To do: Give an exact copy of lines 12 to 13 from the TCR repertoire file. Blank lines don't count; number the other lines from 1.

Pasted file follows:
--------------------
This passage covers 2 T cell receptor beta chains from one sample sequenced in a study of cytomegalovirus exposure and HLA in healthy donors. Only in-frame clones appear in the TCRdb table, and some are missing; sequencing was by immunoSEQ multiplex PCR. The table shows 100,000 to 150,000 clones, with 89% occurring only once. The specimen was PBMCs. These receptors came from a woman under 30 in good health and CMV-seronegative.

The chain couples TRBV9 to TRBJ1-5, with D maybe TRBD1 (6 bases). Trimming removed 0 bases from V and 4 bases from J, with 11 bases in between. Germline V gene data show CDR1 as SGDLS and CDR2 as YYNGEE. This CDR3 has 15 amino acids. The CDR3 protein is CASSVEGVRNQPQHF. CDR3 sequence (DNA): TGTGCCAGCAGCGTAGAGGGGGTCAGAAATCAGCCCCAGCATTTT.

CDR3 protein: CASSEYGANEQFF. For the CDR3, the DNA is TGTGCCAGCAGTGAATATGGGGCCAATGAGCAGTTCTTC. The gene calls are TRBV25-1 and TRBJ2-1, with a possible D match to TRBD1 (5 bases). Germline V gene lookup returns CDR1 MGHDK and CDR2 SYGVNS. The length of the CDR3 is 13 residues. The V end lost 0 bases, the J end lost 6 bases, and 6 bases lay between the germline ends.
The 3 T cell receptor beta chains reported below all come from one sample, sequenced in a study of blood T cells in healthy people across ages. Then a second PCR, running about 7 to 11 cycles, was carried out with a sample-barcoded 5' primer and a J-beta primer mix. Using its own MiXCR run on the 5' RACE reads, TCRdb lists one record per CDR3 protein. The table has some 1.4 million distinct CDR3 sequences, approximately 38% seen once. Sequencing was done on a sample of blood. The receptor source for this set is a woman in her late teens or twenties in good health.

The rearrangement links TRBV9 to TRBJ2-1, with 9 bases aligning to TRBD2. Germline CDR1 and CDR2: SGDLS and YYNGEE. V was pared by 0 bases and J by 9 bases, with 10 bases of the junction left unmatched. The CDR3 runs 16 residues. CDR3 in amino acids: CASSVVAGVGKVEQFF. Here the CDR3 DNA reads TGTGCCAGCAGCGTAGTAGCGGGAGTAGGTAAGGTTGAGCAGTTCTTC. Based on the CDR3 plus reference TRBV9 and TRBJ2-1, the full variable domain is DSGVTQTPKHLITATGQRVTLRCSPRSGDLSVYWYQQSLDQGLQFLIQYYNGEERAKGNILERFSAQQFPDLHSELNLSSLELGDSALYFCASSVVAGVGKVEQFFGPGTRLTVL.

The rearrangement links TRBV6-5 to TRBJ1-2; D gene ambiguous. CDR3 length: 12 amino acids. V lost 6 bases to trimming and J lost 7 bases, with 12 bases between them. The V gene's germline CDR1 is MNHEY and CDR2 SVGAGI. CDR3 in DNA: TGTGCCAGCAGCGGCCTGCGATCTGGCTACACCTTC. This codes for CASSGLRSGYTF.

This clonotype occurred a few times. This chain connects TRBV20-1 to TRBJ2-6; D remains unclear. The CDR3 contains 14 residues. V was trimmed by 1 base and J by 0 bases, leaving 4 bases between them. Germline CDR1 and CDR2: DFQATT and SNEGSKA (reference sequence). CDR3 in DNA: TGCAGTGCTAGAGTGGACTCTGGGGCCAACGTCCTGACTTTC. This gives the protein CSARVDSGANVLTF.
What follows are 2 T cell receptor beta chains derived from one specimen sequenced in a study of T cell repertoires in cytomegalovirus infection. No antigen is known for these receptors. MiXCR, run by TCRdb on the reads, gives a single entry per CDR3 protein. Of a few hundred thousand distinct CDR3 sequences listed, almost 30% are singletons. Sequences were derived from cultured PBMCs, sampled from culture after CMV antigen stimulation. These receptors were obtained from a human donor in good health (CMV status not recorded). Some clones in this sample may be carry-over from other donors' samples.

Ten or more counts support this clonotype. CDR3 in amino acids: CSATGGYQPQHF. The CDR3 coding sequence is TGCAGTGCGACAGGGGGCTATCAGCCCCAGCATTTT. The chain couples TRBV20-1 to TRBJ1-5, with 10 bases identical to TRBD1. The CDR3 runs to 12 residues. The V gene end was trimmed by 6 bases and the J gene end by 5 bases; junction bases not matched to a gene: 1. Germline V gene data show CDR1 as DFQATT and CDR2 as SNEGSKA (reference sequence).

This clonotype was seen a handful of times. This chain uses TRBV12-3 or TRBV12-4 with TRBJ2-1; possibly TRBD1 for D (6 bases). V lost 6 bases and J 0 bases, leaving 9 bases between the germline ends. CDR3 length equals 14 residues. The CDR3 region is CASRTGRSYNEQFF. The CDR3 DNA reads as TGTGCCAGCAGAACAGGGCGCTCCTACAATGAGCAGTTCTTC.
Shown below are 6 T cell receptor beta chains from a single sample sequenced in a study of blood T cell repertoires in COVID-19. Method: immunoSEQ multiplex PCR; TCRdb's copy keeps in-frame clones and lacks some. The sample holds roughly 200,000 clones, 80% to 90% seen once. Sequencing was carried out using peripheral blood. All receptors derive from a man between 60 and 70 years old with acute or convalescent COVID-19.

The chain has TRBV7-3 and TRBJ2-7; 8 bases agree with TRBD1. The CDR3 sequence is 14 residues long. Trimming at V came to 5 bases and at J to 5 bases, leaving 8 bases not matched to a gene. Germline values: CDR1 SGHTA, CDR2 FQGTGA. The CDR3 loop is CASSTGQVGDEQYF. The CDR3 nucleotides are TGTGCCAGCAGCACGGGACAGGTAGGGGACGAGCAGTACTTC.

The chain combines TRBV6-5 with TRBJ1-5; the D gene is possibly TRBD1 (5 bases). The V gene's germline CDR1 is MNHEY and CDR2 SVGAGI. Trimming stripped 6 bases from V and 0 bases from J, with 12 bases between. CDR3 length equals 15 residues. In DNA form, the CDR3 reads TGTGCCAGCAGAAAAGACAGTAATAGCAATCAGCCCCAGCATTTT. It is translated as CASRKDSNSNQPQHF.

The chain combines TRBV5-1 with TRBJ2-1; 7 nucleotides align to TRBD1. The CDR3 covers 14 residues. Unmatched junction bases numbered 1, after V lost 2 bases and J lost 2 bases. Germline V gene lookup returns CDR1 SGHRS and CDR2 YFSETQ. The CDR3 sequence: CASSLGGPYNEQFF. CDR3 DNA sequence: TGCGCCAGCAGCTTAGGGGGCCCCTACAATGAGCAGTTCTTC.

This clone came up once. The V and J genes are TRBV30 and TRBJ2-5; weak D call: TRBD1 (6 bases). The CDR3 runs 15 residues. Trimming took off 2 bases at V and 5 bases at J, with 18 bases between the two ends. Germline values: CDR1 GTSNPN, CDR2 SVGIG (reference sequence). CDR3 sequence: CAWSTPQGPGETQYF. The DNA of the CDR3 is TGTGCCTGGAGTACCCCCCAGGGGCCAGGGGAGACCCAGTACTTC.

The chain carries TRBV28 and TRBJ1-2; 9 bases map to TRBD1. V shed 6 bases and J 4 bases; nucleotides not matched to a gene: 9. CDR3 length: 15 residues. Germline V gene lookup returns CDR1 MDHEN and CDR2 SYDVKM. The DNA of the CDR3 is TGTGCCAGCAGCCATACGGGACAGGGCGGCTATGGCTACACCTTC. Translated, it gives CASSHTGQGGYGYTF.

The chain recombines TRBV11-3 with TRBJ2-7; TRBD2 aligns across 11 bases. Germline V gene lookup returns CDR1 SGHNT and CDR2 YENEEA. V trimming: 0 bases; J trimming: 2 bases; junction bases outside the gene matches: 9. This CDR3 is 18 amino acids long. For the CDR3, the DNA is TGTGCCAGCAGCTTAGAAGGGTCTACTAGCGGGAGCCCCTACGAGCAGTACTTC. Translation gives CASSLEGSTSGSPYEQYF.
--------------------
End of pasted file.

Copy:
The chain has TRBV7-3 and TRBJ2-7; 8 bases agree with TRBD1. The CDR3 sequence is 14 residues long. Trimming at V came to 5 bases and at J to 5 bases, leaving 8 bases not matched to a gene. Germline values: CDR1 SGHTA, CDR2 FQGTGA. The CDR3 loop is CASSTGQVGDEQYF. The CDR3 nucleotides are TGTGCCAGCAGCACGGGACAGGTAGGGGACGAGCAGTACTTC.

The chain combines TRBV6-5 with TRBJ1-5; the D gene is possibly TRBD1 (5 bases). The V gene's germline CDR1 is MNHEY and CDR2 SVGAGI. Trimming stripped 6 bases from V and 0 bases from J, with 12 bases between. CDR3 length equals 15 residues. In DNA form, the CDR3 reads TGTGCCAGCAGAAAAGACAGTAATAGCAATCAGCCCCAGCATTTT. It is translated as CASRKDSNSNQPQHF.